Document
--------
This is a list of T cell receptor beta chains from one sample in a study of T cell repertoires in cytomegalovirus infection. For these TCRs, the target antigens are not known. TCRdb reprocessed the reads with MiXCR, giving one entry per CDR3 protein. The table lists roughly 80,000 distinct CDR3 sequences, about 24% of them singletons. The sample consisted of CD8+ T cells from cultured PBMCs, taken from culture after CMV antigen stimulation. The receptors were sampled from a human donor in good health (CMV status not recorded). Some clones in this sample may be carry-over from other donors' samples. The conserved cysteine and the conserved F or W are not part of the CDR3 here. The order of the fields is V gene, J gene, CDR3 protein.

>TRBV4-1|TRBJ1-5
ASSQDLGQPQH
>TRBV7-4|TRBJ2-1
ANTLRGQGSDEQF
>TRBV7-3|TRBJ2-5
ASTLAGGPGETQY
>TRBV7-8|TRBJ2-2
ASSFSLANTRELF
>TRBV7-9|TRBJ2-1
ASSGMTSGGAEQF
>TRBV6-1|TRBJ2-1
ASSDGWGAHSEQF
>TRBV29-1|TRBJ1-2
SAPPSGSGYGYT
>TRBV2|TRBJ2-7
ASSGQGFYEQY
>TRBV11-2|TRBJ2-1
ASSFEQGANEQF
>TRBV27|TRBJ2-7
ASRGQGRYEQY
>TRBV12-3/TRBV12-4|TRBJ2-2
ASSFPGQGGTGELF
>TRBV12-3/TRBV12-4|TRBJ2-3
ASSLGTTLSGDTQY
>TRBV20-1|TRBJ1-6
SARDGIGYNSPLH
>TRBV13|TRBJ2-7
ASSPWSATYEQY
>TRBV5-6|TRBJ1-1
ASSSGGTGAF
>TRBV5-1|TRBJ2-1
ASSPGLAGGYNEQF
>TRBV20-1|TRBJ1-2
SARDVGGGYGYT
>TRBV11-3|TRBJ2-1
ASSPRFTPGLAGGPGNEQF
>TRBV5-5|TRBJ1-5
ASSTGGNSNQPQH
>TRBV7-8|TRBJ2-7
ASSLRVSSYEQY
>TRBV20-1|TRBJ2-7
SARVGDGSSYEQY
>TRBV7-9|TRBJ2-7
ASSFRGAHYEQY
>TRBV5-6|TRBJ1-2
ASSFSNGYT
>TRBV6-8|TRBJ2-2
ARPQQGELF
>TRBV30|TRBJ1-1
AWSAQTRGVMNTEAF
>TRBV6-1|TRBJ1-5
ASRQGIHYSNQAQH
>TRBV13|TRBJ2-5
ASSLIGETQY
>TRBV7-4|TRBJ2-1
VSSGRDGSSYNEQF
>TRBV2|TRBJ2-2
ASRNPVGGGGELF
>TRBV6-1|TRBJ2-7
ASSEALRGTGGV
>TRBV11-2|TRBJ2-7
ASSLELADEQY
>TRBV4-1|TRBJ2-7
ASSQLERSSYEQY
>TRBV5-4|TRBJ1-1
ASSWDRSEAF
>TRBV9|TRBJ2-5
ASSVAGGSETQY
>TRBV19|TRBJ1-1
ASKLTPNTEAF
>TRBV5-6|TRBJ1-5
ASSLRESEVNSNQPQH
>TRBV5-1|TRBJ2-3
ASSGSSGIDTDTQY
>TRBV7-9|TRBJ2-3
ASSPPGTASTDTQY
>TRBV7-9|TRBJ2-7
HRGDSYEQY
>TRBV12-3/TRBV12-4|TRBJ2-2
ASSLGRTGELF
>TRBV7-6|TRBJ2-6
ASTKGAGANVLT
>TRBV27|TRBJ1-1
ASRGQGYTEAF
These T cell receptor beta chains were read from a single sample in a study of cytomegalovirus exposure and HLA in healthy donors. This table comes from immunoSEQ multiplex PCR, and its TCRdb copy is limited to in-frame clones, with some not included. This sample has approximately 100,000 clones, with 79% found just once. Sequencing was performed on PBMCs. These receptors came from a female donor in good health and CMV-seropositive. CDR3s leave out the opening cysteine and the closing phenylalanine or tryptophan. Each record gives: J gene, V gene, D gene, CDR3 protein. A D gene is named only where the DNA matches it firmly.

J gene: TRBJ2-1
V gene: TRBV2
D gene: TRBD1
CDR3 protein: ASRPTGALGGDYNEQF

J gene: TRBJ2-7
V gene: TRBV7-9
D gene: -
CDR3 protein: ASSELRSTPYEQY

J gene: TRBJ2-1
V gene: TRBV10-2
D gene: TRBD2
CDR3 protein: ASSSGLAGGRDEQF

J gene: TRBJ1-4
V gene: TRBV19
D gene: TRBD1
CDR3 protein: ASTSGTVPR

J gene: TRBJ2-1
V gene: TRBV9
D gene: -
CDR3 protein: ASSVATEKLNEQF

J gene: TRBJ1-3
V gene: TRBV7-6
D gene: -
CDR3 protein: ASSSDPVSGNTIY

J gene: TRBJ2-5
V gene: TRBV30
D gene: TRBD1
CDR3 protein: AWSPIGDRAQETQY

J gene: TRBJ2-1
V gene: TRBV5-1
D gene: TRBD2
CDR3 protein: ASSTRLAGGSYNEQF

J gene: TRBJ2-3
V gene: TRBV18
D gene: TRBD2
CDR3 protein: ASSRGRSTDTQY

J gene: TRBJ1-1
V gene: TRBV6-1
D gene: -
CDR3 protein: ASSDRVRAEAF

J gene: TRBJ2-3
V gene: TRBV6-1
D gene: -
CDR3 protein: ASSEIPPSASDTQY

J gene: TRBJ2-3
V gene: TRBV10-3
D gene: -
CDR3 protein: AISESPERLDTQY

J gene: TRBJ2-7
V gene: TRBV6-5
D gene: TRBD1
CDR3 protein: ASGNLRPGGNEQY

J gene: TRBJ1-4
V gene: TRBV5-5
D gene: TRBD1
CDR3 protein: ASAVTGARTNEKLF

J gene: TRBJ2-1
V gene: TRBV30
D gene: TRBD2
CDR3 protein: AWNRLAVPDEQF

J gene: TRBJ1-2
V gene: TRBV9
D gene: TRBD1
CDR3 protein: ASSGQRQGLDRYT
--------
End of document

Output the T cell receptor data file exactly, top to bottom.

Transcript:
This is a list of T cell receptor beta chains from one sample in a study of T cell repertoires in cytomegalovirus infection. For these TCRs, the target antigens are not known. TCRdb reprocessed the reads with MiXCR, giving one entry per CDR3 protein. The table lists roughly 80,000 distinct CDR3 sequences, about 24% of them singletons. The sample consisted of CD8+ T cells from cultured PBMCs, taken from culture after CMV antigen stimulation. The receptors were sampled from a human donor in good health (CMV status not recorded). Some clones in this sample may be carry-over from other donors' samples. The conserved cysteine and the conserved F or W are not part of the CDR3 here. The order of the fields is V gene, J gene, CDR3 protein.

>TRBV4-1|TRBJ1-5
ASSQDLGQPQH
>TRBV7-4|TRBJ2-1
ANTLRGQGSDEQF
>TRBV7-3|TRBJ2-5
ASTLAGGPGETQY
>TRBV7-8|TRBJ2-2
ASSFSLANTRELF
>TRBV7-9|TRBJ2-1
ASSGMTSGGAEQF
>TRBV6-1|TRBJ2-1
ASSDGWGAHSEQF
>TRBV29-1|TRBJ1-2
SAPPSGSGYGYT
>TRBV2|TRBJ2-7
ASSGQGFYEQY
>TRBV11-2|TRBJ2-1
ASSFEQGANEQF
>TRBV27|TRBJ2-7
ASRGQGRYEQY
>TRBV12-3/TRBV12-4|TRBJ2-2
ASSFPGQGGTGELF
>TRBV12-3/TRBV12-4|TRBJ2-3
ASSLGTTLSGDTQY
>TRBV20-1|TRBJ1-6
SARDGIGYNSPLH
>TRBV13|TRBJ2-7
ASSPWSATYEQY
>TRBV5-6|TRBJ1-1
ASSSGGTGAF
>TRBV5-1|TRBJ2-1
ASSPGLAGGYNEQF
>TRBV20-1|TRBJ1-2
SARDVGGGYGYT
>TRBV11-3|TRBJ2-1
ASSPRFTPGLAGGPGNEQF
>TRBV5-5|TRBJ1-5
ASSTGGNSNQPQH
>TRBV7-8|TRBJ2-7
ASSLRVSSYEQY
>TRBV20-1|TRBJ2-7
SARVGDGSSYEQY
>TRBV7-9|TRBJ2-7
ASSFRGAHYEQY
>TRBV5-6|TRBJ1-2
ASSFSNGYT
>TRBV6-8|TRBJ2-2
ARPQQGELF
>TRBV30|TRBJ1-1
AWSAQTRGVMNTEAF
>TRBV6-1|TRBJ1-5
ASRQGIHYSNQAQH
>TRBV13|TRBJ2-5
ASSLIGETQY
>TRBV7-4|TRBJ2-1
VSSGRDGSSYNEQF
>TRBV2|TRBJ2-2
ASRNPVGGGGELF
>TRBV6-1|TRBJ2-7
ASSEALRGTGGV
>TRBV11-2|TRBJ2-7
ASSLELADEQY
>TRBV4-1|TRBJ2-7
ASSQLERSSYEQY
>TRBV5-4|TRBJ1-1
ASSWDRSEAF
>TRBV9|TRBJ2-5
ASSVAGGSETQY
>TRBV19|TRBJ1-1
ASKLTPNTEAF
>TRBV5-6|TRBJ1-5
ASSLRESEVNSNQPQH
>TRBV5-1|TRBJ2-3
ASSGSSGIDTDTQY
>TRBV7-9|TRBJ2-3
ASSPPGTASTDTQY
>TRBV7-9|TRBJ2-7
HRGDSYEQY
>TRBV12-3/TRBV12-4|TRBJ2-2
ASSLGRTGELF
>TRBV7-6|TRBJ2-6
ASTKGAGANVLT
>TRBV27|TRBJ1-1
ASRGQGYTEAF
These T cell receptor beta chains were read from a single sample in a study of cytomegalovirus exposure and HLA in healthy donors. This table comes from immunoSEQ multiplex PCR, and its TCRdb copy is limited to in-frame clones, with some not included. This sample has approximately 100,000 clones, with 79% found just once. Sequencing was performed on PBMCs. These receptors came from a female donor in good health and CMV-seropositive. CDR3s leave out the opening cysteine and the closing phenylalanine or tryptophan. Each record gives: J gene, V gene, D gene, CDR3 protein. A D gene is named only where the DNA matches it firmly.

J gene: TRBJ2-1
V gene: TRBV2
D gene: TRBD1
CDR3 protein: ASRPTGALGGDYNEQF

J gene: TRBJ2-7
V gene: TRBV7-9
D gene: -
CDR3 protein: ASSELRSTPYEQY

J gene: TRBJ2-1
V gene: TRBV10-2
D gene: TRBD2
CDR3 protein: ASSSGLAGGRDEQF

J gene: TRBJ1-4
V gene: TRBV19
D gene: TRBD1
CDR3 protein: ASTSGTVPR

J gene: TRBJ2-1
V gene: TRBV9
D gene: -
CDR3 protein: ASSVATEKLNEQF

J gene: TRBJ1-3
V gene: TRBV7-6
D gene: -
CDR3 protein: ASSSDPVSGNTIY

J gene: TRBJ2-5
V gene: TRBV30
D gene: TRBD1
CDR3 protein: AWSPIGDRAQETQY

J gene: TRBJ2-1
V gene: TRBV5-1
D gene: TRBD2
CDR3 protein: ASSTRLAGGSYNEQF

J gene: TRBJ2-3
V gene: TRBV18
D gene: TRBD2
CDR3 protein: ASSRGRSTDTQY

J gene: TRBJ1-1
V gene: TRBV6-1
D gene: -
CDR3 protein: ASSDRVRAEAF

J gene: TRBJ2-3
V gene: TRBV6-1
D gene: -
CDR3 protein: ASSEIPPSASDTQY

J gene: TRBJ2-3
V gene: TRBV10-3
D gene: -
CDR3 protein: AISESPERLDTQY

J gene: TRBJ2-7
V gene: TRBV6-5
D gene: TRBD1
CDR3 protein: ASGNLRPGGNEQY

J gene: TRBJ1-4
V gene: TRBV5-5
D gene: TRBD1
CDR3 protein: ASAVTGARTNEKLF

J gene: TRBJ2-1
V gene: TRBV30
D gene: TRBD2
CDR3 protein: AWNRLAVPDEQF

J gene: TRBJ1-2
V gene: TRBV9
D gene: TRBD1
CDR3 protein: ASSGQRQGLDRYT